Poll: Most voters support managing fisheries, coastal areas
In a survey of 900 people, 90% of respondents support restoring the health of nearshore areas and coral reefs.
The survey from The Nature Conservancy found 88% support limiting fishing in specific areas to allow fish populations to recover.
More than 80% support both limiting fishing in specific areas, and giving communities a clear role in management efforts.
Voter's concerns about coral reefs and fisheries parallel years of declining fishery populations and coral loss.
Populations of Hawaiʻi’s most important fish species have declined by 90% since the early 1900s.
A 2012 report revealed that over the last several decades, some places in Hawai‘i have lost up to 60% of their coral cover, which is essential for creating habitat for healthy fish populations.
Adding further stress to these resources, the 2015 mass coral bleaching event caused a loss of 30% of coral cover statewide.
The conservancy’s marine conservation director Emily Fielding said there are examples of management efforts working.
"What's needed is collaborative planning and co-management," Fielding said. "At Kaʻūpūlehu on Hawaiʻi Island, four years into their 10-year rest area – the biomass increased by 612% Inside the reserve and 172% outside the reserve."
According to Fielding, the Kaʻūpūlehu community is working to develop a fisheries management plan to maintain healthy, sustainable fisheries once the reserve is re-opened to fishing in 2026.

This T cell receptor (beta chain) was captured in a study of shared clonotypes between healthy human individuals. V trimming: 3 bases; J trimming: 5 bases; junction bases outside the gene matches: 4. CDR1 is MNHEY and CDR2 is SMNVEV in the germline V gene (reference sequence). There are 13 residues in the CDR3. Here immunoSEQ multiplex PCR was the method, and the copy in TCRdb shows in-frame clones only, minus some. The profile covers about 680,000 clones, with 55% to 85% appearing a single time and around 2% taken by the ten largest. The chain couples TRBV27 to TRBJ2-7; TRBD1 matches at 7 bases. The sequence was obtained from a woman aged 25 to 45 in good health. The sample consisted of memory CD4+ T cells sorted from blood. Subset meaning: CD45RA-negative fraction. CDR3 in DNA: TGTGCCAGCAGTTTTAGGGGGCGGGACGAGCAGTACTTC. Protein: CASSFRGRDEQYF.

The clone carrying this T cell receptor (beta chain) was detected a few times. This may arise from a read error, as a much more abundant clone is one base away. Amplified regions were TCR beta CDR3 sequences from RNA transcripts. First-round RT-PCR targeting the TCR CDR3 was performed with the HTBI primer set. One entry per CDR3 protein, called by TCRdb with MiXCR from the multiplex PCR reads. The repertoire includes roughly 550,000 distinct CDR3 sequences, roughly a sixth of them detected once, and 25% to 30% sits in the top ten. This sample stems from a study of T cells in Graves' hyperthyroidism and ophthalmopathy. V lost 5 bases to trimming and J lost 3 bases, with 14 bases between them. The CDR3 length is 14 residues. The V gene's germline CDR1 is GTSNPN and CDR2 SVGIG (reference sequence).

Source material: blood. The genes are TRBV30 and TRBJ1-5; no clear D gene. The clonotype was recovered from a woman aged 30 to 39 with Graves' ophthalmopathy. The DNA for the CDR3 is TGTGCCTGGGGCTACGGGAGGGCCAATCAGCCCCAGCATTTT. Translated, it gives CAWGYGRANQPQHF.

The aquatic resources division at the state department of land and natural resources is working with local communities and stakeholders to create an effective management plan called Holomua Marine Initiative.
"This is a collaboration between people that care in our communities, fishers, traditional practitioners, the local and Native Hawaiian communities working together with the government to create regimes of management."
Fielding told HPR she hopes the poll shows there’s broad support for efforts at the aquatic resources division in the state department of land and natural resources.
The Nature Conservancy works with more than 50 community groups, leaders and other partners directly and through learning networks around Hawai‘i to build capacity for community-led co-management of marine resources.